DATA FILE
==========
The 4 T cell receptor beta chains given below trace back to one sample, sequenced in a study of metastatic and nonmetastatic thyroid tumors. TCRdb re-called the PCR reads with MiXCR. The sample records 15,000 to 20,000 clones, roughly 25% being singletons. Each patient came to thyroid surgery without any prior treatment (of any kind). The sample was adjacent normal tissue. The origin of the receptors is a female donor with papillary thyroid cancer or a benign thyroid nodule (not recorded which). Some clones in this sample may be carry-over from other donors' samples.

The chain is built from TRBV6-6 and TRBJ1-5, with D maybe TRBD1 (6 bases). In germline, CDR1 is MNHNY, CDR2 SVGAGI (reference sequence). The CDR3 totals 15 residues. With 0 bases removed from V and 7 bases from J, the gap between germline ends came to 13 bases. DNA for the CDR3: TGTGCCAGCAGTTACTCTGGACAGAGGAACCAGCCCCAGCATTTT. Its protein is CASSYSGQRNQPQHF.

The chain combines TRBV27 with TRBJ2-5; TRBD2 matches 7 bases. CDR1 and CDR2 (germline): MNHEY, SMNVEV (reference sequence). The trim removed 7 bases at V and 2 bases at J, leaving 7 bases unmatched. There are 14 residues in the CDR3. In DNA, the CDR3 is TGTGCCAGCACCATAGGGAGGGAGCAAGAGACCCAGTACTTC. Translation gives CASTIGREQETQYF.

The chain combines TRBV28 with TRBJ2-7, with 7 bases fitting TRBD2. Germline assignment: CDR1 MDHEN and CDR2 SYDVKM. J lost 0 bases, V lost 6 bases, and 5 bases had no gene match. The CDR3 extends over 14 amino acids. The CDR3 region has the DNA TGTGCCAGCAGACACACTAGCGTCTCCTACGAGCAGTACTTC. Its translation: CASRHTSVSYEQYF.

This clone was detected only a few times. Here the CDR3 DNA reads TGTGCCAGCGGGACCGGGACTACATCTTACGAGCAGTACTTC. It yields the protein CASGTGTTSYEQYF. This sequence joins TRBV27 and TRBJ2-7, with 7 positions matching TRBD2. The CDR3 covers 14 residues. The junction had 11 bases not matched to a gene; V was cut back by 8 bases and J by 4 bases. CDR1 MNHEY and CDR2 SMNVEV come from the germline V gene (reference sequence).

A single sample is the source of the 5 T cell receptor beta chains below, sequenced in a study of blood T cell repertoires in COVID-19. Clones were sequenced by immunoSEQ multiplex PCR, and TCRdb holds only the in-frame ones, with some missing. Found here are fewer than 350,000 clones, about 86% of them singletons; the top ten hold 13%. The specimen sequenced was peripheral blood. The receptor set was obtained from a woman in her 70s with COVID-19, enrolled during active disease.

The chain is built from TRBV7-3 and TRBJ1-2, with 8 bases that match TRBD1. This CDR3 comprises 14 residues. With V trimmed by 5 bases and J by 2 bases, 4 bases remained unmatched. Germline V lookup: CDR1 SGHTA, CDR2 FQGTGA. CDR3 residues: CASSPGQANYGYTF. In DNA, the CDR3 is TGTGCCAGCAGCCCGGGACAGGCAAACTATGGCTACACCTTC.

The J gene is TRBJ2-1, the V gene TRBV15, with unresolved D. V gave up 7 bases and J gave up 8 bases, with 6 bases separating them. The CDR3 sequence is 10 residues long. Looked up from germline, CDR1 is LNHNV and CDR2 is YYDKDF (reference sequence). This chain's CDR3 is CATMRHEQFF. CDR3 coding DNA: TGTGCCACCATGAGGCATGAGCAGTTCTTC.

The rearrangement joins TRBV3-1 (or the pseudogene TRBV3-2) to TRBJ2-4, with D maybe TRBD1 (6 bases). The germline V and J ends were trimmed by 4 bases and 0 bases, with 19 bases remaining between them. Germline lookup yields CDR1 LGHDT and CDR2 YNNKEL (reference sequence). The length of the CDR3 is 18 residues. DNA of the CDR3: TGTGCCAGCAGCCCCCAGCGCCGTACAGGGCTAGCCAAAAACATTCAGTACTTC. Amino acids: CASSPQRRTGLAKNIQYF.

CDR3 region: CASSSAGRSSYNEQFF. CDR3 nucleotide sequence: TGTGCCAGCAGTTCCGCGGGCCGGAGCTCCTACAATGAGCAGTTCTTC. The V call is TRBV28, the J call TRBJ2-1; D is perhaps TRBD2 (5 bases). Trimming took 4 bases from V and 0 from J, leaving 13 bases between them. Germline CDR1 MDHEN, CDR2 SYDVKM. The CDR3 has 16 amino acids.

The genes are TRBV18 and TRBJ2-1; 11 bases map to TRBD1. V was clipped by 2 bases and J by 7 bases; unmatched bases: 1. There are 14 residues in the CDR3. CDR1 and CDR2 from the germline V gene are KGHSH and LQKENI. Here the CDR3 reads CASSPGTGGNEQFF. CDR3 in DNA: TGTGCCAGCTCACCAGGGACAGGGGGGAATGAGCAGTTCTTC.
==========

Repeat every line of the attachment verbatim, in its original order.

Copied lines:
The 4 T cell receptor beta chains given below trace back to one sample, sequenced in a study of metastatic and nonmetastatic thyroid tumors. TCRdb re-called the PCR reads with MiXCR. The sample records 15,000 to 20,000 clones, roughly 25% being singletons. Each patient came to thyroid surgery without any prior treatment (of any kind). The sample was adjacent normal tissue. The origin of the receptors is a female donor with papillary thyroid cancer or a benign thyroid nodule (not recorded which). Some clones in this sample may be carry-over from other donors' samples.

The chain is built from TRBV6-6 and TRBJ1-5, with D maybe TRBD1 (6 bases). In germline, CDR1 is MNHNY, CDR2 SVGAGI (reference sequence). The CDR3 totals 15 residues. With 0 bases removed from V and 7 bases from J, the gap between germline ends came to 13 bases. DNA for the CDR3: TGTGCCAGCAGTTACTCTGGACAGAGGAACCAGCCCCAGCATTTT. Its protein is CASSYSGQRNQPQHF.

The chain combines TRBV27 with TRBJ2-5; TRBD2 matches 7 bases. CDR1 and CDR2 (germline): MNHEY, SMNVEV (reference sequence). The trim removed 7 bases at V and 2 bases at J, leaving 7 bases unmatched. There are 14 residues in the CDR3. In DNA, the CDR3 is TGTGCCAGCACCATAGGGAGGGAGCAAGAGACCCAGTACTTC. Translation gives CASTIGREQETQYF.

The chain combines TRBV28 with TRBJ2-7, with 7 bases fitting TRBD2. Germline assignment: CDR1 MDHEN and CDR2 SYDVKM. J lost 0 bases, V lost 6 bases, and 5 bases had no gene match. The CDR3 extends over 14 amino acids. The CDR3 region has the DNA TGTGCCAGCAGACACACTAGCGTCTCCTACGAGCAGTACTTC. Its translation: CASRHTSVSYEQYF.

This clone was detected only a few times. Here the CDR3 DNA reads TGTGCCAGCGGGACCGGGACTACATCTTACGAGCAGTACTTC. It yields the protein CASGTGTTSYEQYF. This sequence joins TRBV27 and TRBJ2-7, with 7 positions matching TRBD2. The CDR3 covers 14 residues. The junction had 11 bases not matched to a gene; V was cut back by 8 bases and J by 4 bases. CDR1 MNHEY and CDR2 SMNVEV come from the germline V gene (reference sequence).

A single sample is the source of the 5 T cell receptor beta chains below, sequenced in a study of blood T cell repertoires in COVID-19. Clones were sequenced by immunoSEQ multiplex PCR, and TCRdb holds only the in-frame ones, with some missing. Found here are fewer than 350,000 clones, about 86% of them singletons; the top ten hold 13%. The specimen sequenced was peripheral blood. The receptor set was obtained from a woman in her 70s with COVID-19, enrolled during active disease.

The chain is built from TRBV7-3 and TRBJ1-2, with 8 bases that match TRBD1. This CDR3 comprises 14 residues. With V trimmed by 5 bases and J by 2 bases, 4 bases remained unmatched. Germline V lookup: CDR1 SGHTA, CDR2 FQGTGA. CDR3 residues: CASSPGQANYGYTF. In DNA, the CDR3 is TGTGCCAGCAGCCCGGGACAGGCAAACTATGGCTACACCTTC.

The J gene is TRBJ2-1, the V gene TRBV15, with unresolved D. V gave up 7 bases and J gave up 8 bases, with 6 bases separating them. The CDR3 sequence is 10 residues long. Looked up from germline, CDR1 is LNHNV and CDR2 is YYDKDF (reference sequence). This chain's CDR3 is CATMRHEQFF. CDR3 coding DNA: TGTGCCACCATGAGGCATGAGCAGTTCTTC.

The rearrangement joins TRBV3-1 (or the pseudogene TRBV3-2) to TRBJ2-4, with D maybe TRBD1 (6 bases). The germline V and J ends were trimmed by 4 bases and 0 bases, with 19 bases remaining between them. Germline lookup yields CDR1 LGHDT and CDR2 YNNKEL (reference sequence). The length of the CDR3 is 18 residues. DNA of the CDR3: TGTGCCAGCAGCCCCCAGCGCCGTACAGGGCTAGCCAAAAACATTCAGTACTTC. Amino acids: CASSPQRRTGLAKNIQYF.

CDR3 region: CASSSAGRSSYNEQFF. CDR3 nucleotide sequence: TGTGCCAGCAGTTCCGCGGGCCGGAGCTCCTACAATGAGCAGTTCTTC. The V call is TRBV28, the J call TRBJ2-1; D is perhaps TRBD2 (5 bases). Trimming took 4 bases from V and 0 from J, leaving 13 bases between them. Germline CDR1 MDHEN, CDR2 SYDVKM. The CDR3 has 16 amino acids.

The genes are TRBV18 and TRBJ2-1; 11 bases map to TRBD1. V was clipped by 2 bases and J by 7 bases; unmatched bases: 1. There are 14 residues in the CDR3. CDR1 and CDR2 from the germline V gene are KGHSH and LQKENI. Here the CDR3 reads CASSPGTGGNEQFF. CDR3 in DNA: TGTGCCAGCTCACCAGGGACAGGGGGGAATGAGCAGTTCTTC.